As kick off approached, the traditional playing of the National anthem highlighted the integration issues facing Ukrainian teams as well. Since the 2014 revolution, it has become a tradition to play the anthem before the game begins to support the increase in national pride. Nevertheless, it was highly noticeable that the non-Ukrainians within the Karpathy visitors refused to even turn towards the flag with their teammates never mind joining in with the singing. It does make you question the spirit in a team when they can not unify behind a focal point before a game starts. As with some of the other games that we have attended, it does seem that many of the foreign imports are using these contracts as staging posts for the next steps in their careers. Anyway, once the Lviv ultras had settled in their spot at the far end of the opposite terrace – it was quite bizarre watching the ultra-groups stand alone on the opposite side of the pitch and separated by three gigantic flags – the game could commence. Fair credit to the general Chernihiv supporters, they made a greater effort to join in with the chanting than anything witnessed elsewhere around Ukraine so the atmosphere was warmer than usual. Two early goals for either side did help raise this atmosphere – the Lviv goal was particularly special from quite a far way out. It caught the visiting ultra-group unaware and an embarrassing thirty seconds or so of silence ensued before they realized a goal had been scored at all.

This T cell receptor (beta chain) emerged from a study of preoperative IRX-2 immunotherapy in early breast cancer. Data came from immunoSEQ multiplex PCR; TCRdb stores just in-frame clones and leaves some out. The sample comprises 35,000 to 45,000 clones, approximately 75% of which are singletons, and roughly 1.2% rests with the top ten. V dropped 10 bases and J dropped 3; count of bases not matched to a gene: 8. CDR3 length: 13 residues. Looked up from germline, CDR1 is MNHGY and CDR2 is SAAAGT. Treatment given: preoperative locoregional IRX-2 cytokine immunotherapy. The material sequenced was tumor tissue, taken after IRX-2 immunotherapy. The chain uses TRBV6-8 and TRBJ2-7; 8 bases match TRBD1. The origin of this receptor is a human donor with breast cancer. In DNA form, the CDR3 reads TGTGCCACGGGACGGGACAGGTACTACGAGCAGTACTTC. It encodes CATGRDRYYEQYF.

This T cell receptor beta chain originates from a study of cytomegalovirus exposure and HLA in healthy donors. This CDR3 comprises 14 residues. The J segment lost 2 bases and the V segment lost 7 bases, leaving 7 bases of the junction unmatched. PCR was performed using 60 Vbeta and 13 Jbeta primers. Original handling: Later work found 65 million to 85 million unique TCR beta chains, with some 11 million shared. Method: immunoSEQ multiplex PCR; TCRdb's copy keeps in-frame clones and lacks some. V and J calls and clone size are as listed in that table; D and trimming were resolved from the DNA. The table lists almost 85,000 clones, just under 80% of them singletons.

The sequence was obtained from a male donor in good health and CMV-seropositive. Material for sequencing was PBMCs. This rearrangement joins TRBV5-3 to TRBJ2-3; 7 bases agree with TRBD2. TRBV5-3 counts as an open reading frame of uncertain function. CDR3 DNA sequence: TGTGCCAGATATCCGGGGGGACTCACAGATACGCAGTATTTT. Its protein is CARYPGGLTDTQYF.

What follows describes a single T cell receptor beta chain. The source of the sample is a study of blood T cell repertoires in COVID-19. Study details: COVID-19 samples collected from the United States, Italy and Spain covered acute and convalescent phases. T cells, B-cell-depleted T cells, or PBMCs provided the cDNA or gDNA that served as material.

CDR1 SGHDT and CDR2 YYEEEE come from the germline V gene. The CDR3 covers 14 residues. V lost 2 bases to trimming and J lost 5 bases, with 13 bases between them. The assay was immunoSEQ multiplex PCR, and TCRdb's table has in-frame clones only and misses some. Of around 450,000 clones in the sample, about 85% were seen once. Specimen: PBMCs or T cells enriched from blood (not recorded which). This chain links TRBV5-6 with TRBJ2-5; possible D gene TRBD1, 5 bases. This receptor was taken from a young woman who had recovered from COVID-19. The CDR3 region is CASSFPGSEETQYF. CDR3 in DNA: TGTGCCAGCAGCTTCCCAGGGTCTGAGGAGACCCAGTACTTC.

As the game developed, the natural controversial decisions had to be made to be distain of the respective supporters, who wanted the coin to fall their way. Our attention moved towards the crowd as curiosity rose as to how they would react – we were not let down. There were a group of young boys sat just in front of us, who had enjoyed the English conversation earlier in the match and were now providing us more clandestine entertainment in their mother tongue. Despite their tender years, they still felt that they had enough life experience to compare the world’s number one female referee to blond car drivers – I know a number of the top racing car drivers are blond, which makes the comment even more redundant. Naturally, it raises an eye to the level of cultural indoctrination that can take place within society if youngsters are able to regurgitate such nonsense with ease. I can only imagine that they have learnt this at home. I expressed these observation with colleagues back in Kyiv during the week, who were more surprised by the level of female participation than the comments that they received as it represented a step forward for society.
Although there was only one more goal in the game, resulting in a 2-1 victory for the home team, the standard of football was refreshing high and both teams battled well during the game. The Chernihiv supporters also created an unusually loud atmosphere for Ukrainian games as the majority of the crowd were joining in with the chants being led from the other side of the pitch. This, as a consequence, had us leaving the game pleased even if wind beaten from the perils of an early spring day in northern Ukraine. The city was more than pleasant and certainly will be worth a return to in the future when football tours allow as such.